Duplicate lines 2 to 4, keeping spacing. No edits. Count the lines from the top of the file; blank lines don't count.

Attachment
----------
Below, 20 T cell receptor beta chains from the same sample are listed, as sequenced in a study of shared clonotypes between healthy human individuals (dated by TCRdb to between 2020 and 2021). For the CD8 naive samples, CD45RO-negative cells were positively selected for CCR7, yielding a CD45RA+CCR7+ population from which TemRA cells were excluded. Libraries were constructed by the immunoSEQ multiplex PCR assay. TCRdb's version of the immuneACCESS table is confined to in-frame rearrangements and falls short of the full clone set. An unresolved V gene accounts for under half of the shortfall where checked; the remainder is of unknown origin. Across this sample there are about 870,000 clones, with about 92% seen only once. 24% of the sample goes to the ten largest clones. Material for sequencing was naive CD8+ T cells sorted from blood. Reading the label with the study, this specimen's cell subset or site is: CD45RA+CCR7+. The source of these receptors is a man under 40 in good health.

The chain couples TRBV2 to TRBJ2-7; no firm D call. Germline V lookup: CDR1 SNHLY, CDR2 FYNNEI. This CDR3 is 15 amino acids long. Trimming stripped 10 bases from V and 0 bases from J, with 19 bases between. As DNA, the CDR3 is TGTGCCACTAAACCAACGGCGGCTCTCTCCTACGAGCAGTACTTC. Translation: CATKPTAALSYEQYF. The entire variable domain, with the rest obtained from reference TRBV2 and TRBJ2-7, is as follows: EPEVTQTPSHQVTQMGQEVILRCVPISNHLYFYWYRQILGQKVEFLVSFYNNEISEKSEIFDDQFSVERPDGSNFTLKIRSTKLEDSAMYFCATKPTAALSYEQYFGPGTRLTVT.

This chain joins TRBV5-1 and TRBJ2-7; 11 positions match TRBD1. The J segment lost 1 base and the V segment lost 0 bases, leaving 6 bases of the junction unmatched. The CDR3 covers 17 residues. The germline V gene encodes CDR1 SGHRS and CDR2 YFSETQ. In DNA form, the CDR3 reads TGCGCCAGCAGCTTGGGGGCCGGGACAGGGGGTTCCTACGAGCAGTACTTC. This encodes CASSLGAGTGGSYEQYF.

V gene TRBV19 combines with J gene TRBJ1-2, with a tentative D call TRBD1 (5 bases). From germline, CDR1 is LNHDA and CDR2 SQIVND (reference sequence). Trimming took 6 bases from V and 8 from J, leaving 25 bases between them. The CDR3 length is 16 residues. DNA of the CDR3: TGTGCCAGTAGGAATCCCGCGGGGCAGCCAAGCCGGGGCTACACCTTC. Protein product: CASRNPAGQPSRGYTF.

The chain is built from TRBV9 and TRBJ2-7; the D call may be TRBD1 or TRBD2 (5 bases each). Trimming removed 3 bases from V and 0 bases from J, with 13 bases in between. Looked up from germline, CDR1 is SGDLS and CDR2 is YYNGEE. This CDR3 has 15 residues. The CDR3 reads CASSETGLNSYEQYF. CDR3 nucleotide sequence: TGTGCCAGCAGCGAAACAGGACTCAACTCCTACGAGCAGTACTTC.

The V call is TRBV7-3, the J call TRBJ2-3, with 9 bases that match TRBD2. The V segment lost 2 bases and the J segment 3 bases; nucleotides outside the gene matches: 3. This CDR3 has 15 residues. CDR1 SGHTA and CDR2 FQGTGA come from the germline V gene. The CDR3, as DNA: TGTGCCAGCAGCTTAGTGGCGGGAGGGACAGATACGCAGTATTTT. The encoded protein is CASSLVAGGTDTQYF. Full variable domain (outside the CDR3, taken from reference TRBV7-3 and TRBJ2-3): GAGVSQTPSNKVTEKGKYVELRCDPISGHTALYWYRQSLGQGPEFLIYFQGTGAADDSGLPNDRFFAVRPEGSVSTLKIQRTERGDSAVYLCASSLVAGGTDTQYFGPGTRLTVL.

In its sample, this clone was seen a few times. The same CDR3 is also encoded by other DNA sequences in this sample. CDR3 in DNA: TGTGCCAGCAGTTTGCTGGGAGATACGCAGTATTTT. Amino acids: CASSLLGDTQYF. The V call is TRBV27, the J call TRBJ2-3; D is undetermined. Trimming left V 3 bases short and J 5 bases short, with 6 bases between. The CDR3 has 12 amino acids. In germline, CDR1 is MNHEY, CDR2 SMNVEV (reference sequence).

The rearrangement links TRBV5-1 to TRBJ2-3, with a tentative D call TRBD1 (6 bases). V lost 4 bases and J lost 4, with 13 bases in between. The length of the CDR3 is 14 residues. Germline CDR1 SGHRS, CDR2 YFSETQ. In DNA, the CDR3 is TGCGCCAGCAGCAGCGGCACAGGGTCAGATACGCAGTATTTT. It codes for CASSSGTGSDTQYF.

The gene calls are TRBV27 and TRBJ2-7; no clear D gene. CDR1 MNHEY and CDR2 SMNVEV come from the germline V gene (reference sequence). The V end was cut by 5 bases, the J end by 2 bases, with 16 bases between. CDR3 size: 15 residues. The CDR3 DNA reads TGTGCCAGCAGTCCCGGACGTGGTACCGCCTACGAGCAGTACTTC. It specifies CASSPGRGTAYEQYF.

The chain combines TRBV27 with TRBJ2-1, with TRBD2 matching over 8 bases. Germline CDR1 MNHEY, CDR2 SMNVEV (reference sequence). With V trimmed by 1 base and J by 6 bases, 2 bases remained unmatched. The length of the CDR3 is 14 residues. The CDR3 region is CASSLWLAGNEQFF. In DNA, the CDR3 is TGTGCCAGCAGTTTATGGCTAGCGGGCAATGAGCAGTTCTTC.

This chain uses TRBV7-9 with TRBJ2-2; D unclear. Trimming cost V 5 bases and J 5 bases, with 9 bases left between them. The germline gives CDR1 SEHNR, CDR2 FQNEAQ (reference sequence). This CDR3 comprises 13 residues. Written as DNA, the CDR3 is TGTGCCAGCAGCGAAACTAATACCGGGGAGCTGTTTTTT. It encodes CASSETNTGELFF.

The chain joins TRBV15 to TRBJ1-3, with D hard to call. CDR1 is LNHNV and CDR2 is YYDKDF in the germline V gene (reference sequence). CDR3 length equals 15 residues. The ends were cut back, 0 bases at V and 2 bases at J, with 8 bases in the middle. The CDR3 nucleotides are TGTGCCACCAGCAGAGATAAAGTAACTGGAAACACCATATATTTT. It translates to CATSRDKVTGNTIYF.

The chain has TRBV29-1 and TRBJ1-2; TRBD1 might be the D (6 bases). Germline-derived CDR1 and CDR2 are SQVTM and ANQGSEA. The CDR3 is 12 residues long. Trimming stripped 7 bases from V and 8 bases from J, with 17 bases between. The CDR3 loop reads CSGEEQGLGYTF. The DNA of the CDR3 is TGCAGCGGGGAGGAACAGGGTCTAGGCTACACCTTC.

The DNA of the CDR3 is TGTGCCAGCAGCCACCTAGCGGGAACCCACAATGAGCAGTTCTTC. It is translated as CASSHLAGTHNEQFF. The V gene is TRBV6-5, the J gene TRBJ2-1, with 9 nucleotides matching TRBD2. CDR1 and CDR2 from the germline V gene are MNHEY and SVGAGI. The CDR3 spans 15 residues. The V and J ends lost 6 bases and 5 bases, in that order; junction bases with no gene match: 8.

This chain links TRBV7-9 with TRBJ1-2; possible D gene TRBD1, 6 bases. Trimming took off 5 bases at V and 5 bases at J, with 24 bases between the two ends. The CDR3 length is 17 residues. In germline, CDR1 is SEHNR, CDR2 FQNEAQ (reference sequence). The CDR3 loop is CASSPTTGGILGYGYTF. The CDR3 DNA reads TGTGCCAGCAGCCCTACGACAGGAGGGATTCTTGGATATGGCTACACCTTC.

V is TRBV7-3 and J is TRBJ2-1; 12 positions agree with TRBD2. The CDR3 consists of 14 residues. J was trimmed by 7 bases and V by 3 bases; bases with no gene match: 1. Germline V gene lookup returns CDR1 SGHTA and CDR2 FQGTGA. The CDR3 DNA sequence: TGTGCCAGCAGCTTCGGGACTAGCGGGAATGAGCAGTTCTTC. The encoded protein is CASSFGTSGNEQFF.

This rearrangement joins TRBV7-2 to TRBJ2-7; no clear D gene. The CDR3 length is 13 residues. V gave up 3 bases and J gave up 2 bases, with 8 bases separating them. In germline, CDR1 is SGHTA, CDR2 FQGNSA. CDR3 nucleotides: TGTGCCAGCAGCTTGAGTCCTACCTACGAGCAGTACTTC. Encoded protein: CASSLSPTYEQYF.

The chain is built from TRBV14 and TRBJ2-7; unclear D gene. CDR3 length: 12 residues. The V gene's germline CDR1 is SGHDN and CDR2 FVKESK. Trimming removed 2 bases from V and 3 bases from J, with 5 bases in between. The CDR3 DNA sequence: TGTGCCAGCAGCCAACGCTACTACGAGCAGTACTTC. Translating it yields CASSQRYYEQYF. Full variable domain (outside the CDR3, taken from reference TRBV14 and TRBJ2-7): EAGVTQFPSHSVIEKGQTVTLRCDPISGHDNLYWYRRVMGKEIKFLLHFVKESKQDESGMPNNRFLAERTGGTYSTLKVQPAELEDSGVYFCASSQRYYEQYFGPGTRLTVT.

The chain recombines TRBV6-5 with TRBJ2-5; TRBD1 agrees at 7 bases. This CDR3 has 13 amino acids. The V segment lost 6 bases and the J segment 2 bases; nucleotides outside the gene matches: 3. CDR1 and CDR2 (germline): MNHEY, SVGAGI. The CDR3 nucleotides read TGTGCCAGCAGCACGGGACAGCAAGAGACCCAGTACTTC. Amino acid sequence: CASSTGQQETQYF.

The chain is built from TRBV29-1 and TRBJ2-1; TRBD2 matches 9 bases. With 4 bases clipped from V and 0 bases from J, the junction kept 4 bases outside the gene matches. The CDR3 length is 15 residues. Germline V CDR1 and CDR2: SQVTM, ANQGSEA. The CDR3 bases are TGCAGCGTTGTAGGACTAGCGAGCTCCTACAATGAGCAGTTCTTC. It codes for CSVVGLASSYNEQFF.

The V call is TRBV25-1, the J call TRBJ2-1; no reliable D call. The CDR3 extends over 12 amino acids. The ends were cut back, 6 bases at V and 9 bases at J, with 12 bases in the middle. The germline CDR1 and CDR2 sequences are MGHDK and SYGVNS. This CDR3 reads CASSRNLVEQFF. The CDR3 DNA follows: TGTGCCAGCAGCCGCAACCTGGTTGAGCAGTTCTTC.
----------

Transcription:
The chain couples TRBV2 to TRBJ2-7; no firm D call. Germline V lookup: CDR1 SNHLY, CDR2 FYNNEI. This CDR3 is 15 amino acids long. Trimming stripped 10 bases from V and 0 bases from J, with 19 bases between. As DNA, the CDR3 is TGTGCCACTAAACCAACGGCGGCTCTCTCCTACGAGCAGTACTTC. Translation: CATKPTAALSYEQYF. The entire variable domain, with the rest obtained from reference TRBV2 and TRBJ2-7, is as follows: EPEVTQTPSHQVTQMGQEVILRCVPISNHLYFYWYRQILGQKVEFLVSFYNNEISEKSEIFDDQFSVERPDGSNFTLKIRSTKLEDSAMYFCATKPTAALSYEQYFGPGTRLTVT.

This chain joins TRBV5-1 and TRBJ2-7; 11 positions match TRBD1. The J segment lost 1 base and the V segment lost 0 bases, leaving 6 bases of the junction unmatched. The CDR3 covers 17 residues. The germline V gene encodes CDR1 SGHRS and CDR2 YFSETQ. In DNA form, the CDR3 reads TGCGCCAGCAGCTTGGGGGCCGGGACAGGGGGTTCCTACGAGCAGTACTTC. This encodes CASSLGAGTGGSYEQYF.

V gene TRBV19 combines with J gene TRBJ1-2, with a tentative D call TRBD1 (5 bases). From germline, CDR1 is LNHDA and CDR2 SQIVND (reference sequence). Trimming took 6 bases from V and 8 from J, leaving 25 bases between them. The CDR3 length is 16 residues. DNA of the CDR3: TGTGCCAGTAGGAATCCCGCGGGGCAGCCAAGCCGGGGCTACACCTTC. Protein product: CASRNPAGQPSRGYTF.